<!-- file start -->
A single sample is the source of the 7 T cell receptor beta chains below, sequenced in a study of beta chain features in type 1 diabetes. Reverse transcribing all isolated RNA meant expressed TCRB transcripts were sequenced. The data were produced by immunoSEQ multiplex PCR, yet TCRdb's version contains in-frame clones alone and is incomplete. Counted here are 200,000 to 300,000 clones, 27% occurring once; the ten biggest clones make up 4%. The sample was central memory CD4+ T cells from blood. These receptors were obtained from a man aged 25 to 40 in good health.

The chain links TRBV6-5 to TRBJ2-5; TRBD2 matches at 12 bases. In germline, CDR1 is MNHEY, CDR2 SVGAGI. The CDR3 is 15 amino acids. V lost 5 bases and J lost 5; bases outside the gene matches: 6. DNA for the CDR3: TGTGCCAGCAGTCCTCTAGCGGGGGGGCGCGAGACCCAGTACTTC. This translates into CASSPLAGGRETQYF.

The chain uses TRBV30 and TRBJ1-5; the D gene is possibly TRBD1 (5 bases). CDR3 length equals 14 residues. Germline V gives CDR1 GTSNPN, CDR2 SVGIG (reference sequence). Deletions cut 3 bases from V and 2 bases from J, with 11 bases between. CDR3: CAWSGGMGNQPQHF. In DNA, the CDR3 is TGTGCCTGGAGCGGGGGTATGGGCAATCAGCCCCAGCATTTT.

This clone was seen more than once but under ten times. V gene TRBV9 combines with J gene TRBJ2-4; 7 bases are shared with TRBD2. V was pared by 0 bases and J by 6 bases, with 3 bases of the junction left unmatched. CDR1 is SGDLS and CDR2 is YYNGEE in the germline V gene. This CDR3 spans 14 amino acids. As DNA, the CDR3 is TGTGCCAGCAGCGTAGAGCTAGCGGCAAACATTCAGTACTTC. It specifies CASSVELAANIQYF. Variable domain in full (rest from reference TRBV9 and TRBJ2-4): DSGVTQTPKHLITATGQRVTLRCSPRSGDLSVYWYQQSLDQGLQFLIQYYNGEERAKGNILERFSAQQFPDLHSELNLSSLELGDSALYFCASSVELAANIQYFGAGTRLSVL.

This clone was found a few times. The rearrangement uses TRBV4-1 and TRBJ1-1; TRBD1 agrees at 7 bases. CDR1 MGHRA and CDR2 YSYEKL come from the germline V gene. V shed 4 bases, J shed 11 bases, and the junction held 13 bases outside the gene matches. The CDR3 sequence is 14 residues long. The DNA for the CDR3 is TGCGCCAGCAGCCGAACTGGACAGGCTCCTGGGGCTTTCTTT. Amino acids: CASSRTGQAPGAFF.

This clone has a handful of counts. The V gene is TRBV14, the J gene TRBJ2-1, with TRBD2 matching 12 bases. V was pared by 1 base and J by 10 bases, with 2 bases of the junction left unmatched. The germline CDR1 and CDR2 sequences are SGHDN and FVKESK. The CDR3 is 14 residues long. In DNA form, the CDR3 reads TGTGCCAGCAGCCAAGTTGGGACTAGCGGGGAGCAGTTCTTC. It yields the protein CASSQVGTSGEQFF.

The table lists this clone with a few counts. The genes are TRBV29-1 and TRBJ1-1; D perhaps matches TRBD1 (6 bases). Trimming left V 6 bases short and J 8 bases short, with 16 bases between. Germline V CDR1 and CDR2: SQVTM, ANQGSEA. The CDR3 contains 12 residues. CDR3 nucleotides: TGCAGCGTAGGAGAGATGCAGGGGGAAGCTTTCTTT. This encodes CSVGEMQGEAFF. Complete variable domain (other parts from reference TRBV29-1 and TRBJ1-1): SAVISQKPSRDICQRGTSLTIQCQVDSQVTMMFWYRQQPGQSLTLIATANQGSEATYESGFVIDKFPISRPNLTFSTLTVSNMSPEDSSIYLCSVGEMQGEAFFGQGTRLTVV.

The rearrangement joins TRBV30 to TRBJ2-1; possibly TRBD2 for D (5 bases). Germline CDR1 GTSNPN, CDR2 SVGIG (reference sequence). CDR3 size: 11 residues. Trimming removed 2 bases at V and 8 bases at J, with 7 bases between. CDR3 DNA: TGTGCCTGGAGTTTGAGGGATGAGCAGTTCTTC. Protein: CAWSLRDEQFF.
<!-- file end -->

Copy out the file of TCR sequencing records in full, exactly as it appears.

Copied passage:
A single sample is the source of the 7 T cell receptor beta chains below, sequenced in a study of beta chain features in type 1 diabetes. Reverse transcribing all isolated RNA meant expressed TCRB transcripts were sequenced. The data were produced by immunoSEQ multiplex PCR, yet TCRdb's version contains in-frame clones alone and is incomplete. Counted here are 200,000 to 300,000 clones, 27% occurring once; the ten biggest clones make up 4%. The sample was central memory CD4+ T cells from blood. These receptors were obtained from a man aged 25 to 40 in good health.

The chain links TRBV6-5 to TRBJ2-5; TRBD2 matches at 12 bases. In germline, CDR1 is MNHEY, CDR2 SVGAGI. The CDR3 is 15 amino acids. V lost 5 bases and J lost 5; bases outside the gene matches: 6. DNA for the CDR3: TGTGCCAGCAGTCCTCTAGCGGGGGGGCGCGAGACCCAGTACTTC. This translates into CASSPLAGGRETQYF.

The chain uses TRBV30 and TRBJ1-5; the D gene is possibly TRBD1 (5 bases). CDR3 length equals 14 residues. Germline V gives CDR1 GTSNPN, CDR2 SVGIG (reference sequence). Deletions cut 3 bases from V and 2 bases from J, with 11 bases between. CDR3: CAWSGGMGNQPQHF. In DNA, the CDR3 is TGTGCCTGGAGCGGGGGTATGGGCAATCAGCCCCAGCATTTT.

This clone was seen more than once but under ten times. V gene TRBV9 combines with J gene TRBJ2-4; 7 bases are shared with TRBD2. V was pared by 0 bases and J by 6 bases, with 3 bases of the junction left unmatched. CDR1 is SGDLS and CDR2 is YYNGEE in the germline V gene. This CDR3 spans 14 amino acids. As DNA, the CDR3 is TGTGCCAGCAGCGTAGAGCTAGCGGCAAACATTCAGTACTTC. It specifies CASSVELAANIQYF. Variable domain in full (rest from reference TRBV9 and TRBJ2-4): DSGVTQTPKHLITATGQRVTLRCSPRSGDLSVYWYQQSLDQGLQFLIQYYNGEERAKGNILERFSAQQFPDLHSELNLSSLELGDSALYFCASSVELAANIQYFGAGTRLSVL.

This clone was found a few times. The rearrangement uses TRBV4-1 and TRBJ1-1; TRBD1 agrees at 7 bases. CDR1 MGHRA and CDR2 YSYEKL come from the germline V gene. V shed 4 bases, J shed 11 bases, and the junction held 13 bases outside the gene matches. The CDR3 sequence is 14 residues long. The DNA for the CDR3 is TGCGCCAGCAGCCGAACTGGACAGGCTCCTGGGGCTTTCTTT. Amino acids: CASSRTGQAPGAFF.

This clone has a handful of counts. The V gene is TRBV14, the J gene TRBJ2-1, with TRBD2 matching 12 bases. V was pared by 1 base and J by 10 bases, with 2 bases of the junction left unmatched. The germline CDR1 and CDR2 sequences are SGHDN and FVKESK. The CDR3 is 14 residues long. In DNA form, the CDR3 reads TGTGCCAGCAGCCAAGTTGGGACTAGCGGGGAGCAGTTCTTC. It yields the protein CASSQVGTSGEQFF.

The table lists this clone with a few counts. The genes are TRBV29-1 and TRBJ1-1; D perhaps matches TRBD1 (6 bases). Trimming left V 6 bases short and J 8 bases short, with 16 bases between. Germline V CDR1 and CDR2: SQVTM, ANQGSEA. The CDR3 contains 12 residues. CDR3 nucleotides: TGCAGCGTAGGAGAGATGCAGGGGGAAGCTTTCTTT. This encodes CSVGEMQGEAFF. Complete variable domain (other parts from reference TRBV29-1 and TRBJ1-1): SAVISQKPSRDICQRGTSLTIQCQVDSQVTMMFWYRQQPGQSLTLIATANQGSEATYESGFVIDKFPISRPNLTFSTLTVSNMSPEDSSIYLCSVGEMQGEAFFGQGTRLTVV.

The rearrangement joins TRBV30 to TRBJ2-1; possibly TRBD2 for D (5 bases). Germline CDR1 GTSNPN, CDR2 SVGIG (reference sequence). CDR3 size: 11 residues. Trimming removed 2 bases at V and 8 bases at J, with 7 bases between. CDR3 DNA: TGTGCCTGGAGTTTGAGGGATGAGCAGTTCTTC. Protein: CAWSLRDEQFF.